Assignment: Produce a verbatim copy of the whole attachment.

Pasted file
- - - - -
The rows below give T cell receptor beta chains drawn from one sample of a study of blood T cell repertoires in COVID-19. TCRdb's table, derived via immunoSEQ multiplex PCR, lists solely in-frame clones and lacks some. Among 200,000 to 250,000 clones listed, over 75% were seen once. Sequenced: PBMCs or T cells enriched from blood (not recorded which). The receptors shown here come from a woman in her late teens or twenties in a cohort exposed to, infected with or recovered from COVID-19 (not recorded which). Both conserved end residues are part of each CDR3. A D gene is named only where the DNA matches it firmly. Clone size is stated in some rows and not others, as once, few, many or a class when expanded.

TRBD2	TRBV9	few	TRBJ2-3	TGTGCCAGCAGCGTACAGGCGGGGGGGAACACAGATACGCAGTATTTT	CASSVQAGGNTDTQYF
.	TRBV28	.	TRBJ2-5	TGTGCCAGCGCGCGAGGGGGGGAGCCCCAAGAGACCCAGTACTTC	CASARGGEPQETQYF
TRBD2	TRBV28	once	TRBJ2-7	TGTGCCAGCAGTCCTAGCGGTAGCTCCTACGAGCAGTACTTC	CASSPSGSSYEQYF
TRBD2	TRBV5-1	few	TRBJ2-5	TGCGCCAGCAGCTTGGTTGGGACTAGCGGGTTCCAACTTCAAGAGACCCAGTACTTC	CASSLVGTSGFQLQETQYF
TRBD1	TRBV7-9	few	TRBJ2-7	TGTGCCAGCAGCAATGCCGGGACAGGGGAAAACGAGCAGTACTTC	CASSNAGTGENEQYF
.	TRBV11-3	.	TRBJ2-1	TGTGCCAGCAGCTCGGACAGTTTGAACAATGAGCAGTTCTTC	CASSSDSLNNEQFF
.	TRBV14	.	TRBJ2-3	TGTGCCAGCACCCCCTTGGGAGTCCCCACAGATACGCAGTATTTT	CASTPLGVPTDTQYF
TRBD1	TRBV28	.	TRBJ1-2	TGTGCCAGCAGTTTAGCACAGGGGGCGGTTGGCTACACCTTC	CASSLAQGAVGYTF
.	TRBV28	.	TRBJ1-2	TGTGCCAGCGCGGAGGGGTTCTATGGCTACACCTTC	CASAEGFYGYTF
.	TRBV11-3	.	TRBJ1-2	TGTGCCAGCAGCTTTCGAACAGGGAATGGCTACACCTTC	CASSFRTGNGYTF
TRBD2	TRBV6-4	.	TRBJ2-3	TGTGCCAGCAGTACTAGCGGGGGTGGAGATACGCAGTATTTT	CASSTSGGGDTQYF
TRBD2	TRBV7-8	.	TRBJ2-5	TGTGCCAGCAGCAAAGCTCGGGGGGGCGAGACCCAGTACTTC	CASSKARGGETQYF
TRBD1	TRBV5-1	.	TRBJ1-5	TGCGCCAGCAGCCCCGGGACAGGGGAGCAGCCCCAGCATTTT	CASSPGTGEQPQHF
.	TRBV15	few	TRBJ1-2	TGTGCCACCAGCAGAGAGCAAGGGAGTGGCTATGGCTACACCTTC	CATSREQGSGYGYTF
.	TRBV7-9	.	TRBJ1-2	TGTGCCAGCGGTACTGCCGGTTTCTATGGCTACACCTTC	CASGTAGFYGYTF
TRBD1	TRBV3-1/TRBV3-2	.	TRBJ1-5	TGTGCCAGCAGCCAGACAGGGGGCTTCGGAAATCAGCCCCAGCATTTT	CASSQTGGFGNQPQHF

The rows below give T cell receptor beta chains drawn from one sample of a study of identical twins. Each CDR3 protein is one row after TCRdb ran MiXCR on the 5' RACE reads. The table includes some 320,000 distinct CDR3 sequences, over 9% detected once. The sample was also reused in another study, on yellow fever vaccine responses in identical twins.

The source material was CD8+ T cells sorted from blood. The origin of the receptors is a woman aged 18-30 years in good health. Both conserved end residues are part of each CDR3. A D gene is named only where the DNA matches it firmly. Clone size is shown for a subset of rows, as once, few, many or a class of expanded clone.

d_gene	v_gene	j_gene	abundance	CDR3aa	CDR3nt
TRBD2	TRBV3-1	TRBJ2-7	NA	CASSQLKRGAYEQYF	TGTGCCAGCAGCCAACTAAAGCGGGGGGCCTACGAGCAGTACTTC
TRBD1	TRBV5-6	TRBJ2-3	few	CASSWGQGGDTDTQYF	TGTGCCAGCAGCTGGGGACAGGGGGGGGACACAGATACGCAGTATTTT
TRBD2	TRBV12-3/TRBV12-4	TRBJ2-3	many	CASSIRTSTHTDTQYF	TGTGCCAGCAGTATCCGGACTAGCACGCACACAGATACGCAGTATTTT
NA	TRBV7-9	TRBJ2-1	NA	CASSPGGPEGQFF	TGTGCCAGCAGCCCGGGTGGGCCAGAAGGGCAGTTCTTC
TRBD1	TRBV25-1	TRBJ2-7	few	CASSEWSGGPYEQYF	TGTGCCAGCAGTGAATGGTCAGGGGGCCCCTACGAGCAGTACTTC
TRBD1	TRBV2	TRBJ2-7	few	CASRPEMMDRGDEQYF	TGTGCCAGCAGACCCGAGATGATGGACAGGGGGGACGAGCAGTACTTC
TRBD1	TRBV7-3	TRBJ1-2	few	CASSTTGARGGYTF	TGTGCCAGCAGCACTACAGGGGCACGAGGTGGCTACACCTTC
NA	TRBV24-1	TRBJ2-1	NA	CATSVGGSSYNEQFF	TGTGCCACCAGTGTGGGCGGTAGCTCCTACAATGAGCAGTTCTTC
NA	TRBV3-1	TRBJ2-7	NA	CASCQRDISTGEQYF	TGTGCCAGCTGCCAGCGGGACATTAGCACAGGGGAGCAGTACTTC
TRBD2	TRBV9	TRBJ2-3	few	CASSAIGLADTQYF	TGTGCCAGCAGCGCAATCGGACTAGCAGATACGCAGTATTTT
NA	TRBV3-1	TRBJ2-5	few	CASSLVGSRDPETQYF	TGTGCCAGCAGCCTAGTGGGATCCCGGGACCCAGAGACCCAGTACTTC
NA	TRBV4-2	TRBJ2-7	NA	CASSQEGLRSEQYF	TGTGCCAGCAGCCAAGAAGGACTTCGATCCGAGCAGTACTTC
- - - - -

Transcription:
The rows below give T cell receptor beta chains drawn from one sample of a study of blood T cell repertoires in COVID-19. TCRdb's table, derived via immunoSEQ multiplex PCR, lists solely in-frame clones and lacks some. Among 200,000 to 250,000 clones listed, over 75% were seen once. Sequenced: PBMCs or T cells enriched from blood (not recorded which). The receptors shown here come from a woman in her late teens or twenties in a cohort exposed to, infected with or recovered from COVID-19 (not recorded which). Both conserved end residues are part of each CDR3. A D gene is named only where the DNA matches it firmly. Clone size is stated in some rows and not others, as once, few, many or a class when expanded.

TRBD2	TRBV9	few	TRBJ2-3	TGTGCCAGCAGCGTACAGGCGGGGGGGAACACAGATACGCAGTATTTT	CASSVQAGGNTDTQYF
.	TRBV28	.	TRBJ2-5	TGTGCCAGCGCGCGAGGGGGGGAGCCCCAAGAGACCCAGTACTTC	CASARGGEPQETQYF
TRBD2	TRBV28	once	TRBJ2-7	TGTGCCAGCAGTCCTAGCGGTAGCTCCTACGAGCAGTACTTC	CASSPSGSSYEQYF
TRBD2	TRBV5-1	few	TRBJ2-5	TGCGCCAGCAGCTTGGTTGGGACTAGCGGGTTCCAACTTCAAGAGACCCAGTACTTC	CASSLVGTSGFQLQETQYF
TRBD1	TRBV7-9	few	TRBJ2-7	TGTGCCAGCAGCAATGCCGGGACAGGGGAAAACGAGCAGTACTTC	CASSNAGTGENEQYF
.	TRBV11-3	.	TRBJ2-1	TGTGCCAGCAGCTCGGACAGTTTGAACAATGAGCAGTTCTTC	CASSSDSLNNEQFF
.	TRBV14	.	TRBJ2-3	TGTGCCAGCACCCCCTTGGGAGTCCCCACAGATACGCAGTATTTT	CASTPLGVPTDTQYF
TRBD1	TRBV28	.	TRBJ1-2	TGTGCCAGCAGTTTAGCACAGGGGGCGGTTGGCTACACCTTC	CASSLAQGAVGYTF
.	TRBV28	.	TRBJ1-2	TGTGCCAGCGCGGAGGGGTTCTATGGCTACACCTTC	CASAEGFYGYTF
.	TRBV11-3	.	TRBJ1-2	TGTGCCAGCAGCTTTCGAACAGGGAATGGCTACACCTTC	CASSFRTGNGYTF
TRBD2	TRBV6-4	.	TRBJ2-3	TGTGCCAGCAGTACTAGCGGGGGTGGAGATACGCAGTATTTT	CASSTSGGGDTQYF
TRBD2	TRBV7-8	.	TRBJ2-5	TGTGCCAGCAGCAAAGCTCGGGGGGGCGAGACCCAGTACTTC	CASSKARGGETQYF
TRBD1	TRBV5-1	.	TRBJ1-5	TGCGCCAGCAGCCCCGGGACAGGGGAGCAGCCCCAGCATTTT	CASSPGTGEQPQHF
.	TRBV15	few	TRBJ1-2	TGTGCCACCAGCAGAGAGCAAGGGAGTGGCTATGGCTACACCTTC	CATSREQGSGYGYTF
.	TRBV7-9	.	TRBJ1-2	TGTGCCAGCGGTACTGCCGGTTTCTATGGCTACACCTTC	CASGTAGFYGYTF
TRBD1	TRBV3-1/TRBV3-2	.	TRBJ1-5	TGTGCCAGCAGCCAGACAGGGGGCTTCGGAAATCAGCCCCAGCATTTT	CASSQTGGFGNQPQHF

The rows below give T cell receptor beta chains drawn from one sample of a study of identical twins. Each CDR3 protein is one row after TCRdb ran MiXCR on the 5' RACE reads. The table includes some 320,000 distinct CDR3 sequences, over 9% detected once. The sample was also reused in another study, on yellow fever vaccine responses in identical twins.

The source material was CD8+ T cells sorted from blood. The origin of the receptors is a woman aged 18-30 years in good health. Both conserved end residues are part of each CDR3. A D gene is named only where the DNA matches it firmly. Clone size is shown for a subset of rows, as once, few, many or a class of expanded clone.

d_gene	v_gene	j_gene	abundance	CDR3aa	CDR3nt
TRBD2	TRBV3-1	TRBJ2-7	NA	CASSQLKRGAYEQYF	TGTGCCAGCAGCCAACTAAAGCGGGGGGCCTACGAGCAGTACTTC
TRBD1	TRBV5-6	TRBJ2-3	few	CASSWGQGGDTDTQYF	TGTGCCAGCAGCTGGGGACAGGGGGGGGACACAGATACGCAGTATTTT
TRBD2	TRBV12-3/TRBV12-4	TRBJ2-3	many	CASSIRTSTHTDTQYF	TGTGCCAGCAGTATCCGGACTAGCACGCACACAGATACGCAGTATTTT
NA	TRBV7-9	TRBJ2-1	NA	CASSPGGPEGQFF	TGTGCCAGCAGCCCGGGTGGGCCAGAAGGGCAGTTCTTC
TRBD1	TRBV25-1	TRBJ2-7	few	CASSEWSGGPYEQYF	TGTGCCAGCAGTGAATGGTCAGGGGGCCCCTACGAGCAGTACTTC
TRBD1	TRBV2	TRBJ2-7	few	CASRPEMMDRGDEQYF	TGTGCCAGCAGACCCGAGATGATGGACAGGGGGGACGAGCAGTACTTC
TRBD1	TRBV7-3	TRBJ1-2	few	CASSTTGARGGYTF	TGTGCCAGCAGCACTACAGGGGCACGAGGTGGCTACACCTTC
NA	TRBV24-1	TRBJ2-1	NA	CATSVGGSSYNEQFF	TGTGCCACCAGTGTGGGCGGTAGCTCCTACAATGAGCAGTTCTTC
NA	TRBV3-1	TRBJ2-7	NA	CASCQRDISTGEQYF	TGTGCCAGCTGCCAGCGGGACATTAGCACAGGGGAGCAGTACTTC
TRBD2	TRBV9	TRBJ2-3	few	CASSAIGLADTQYF	TGTGCCAGCAGCGCAATCGGACTAGCAGATACGCAGTATTTT
NA	TRBV3-1	TRBJ2-5	few	CASSLVGSRDPETQYF	TGTGCCAGCAGCCTAGTGGGATCCCGGGACCCAGAGACCCAGTACTTC
NA	TRBV4-2	TRBJ2-7	NA	CASSQEGLRSEQYF	TGTGCCAGCAGCCAAGAAGGACTTCGATCCGAGCAGTACTTC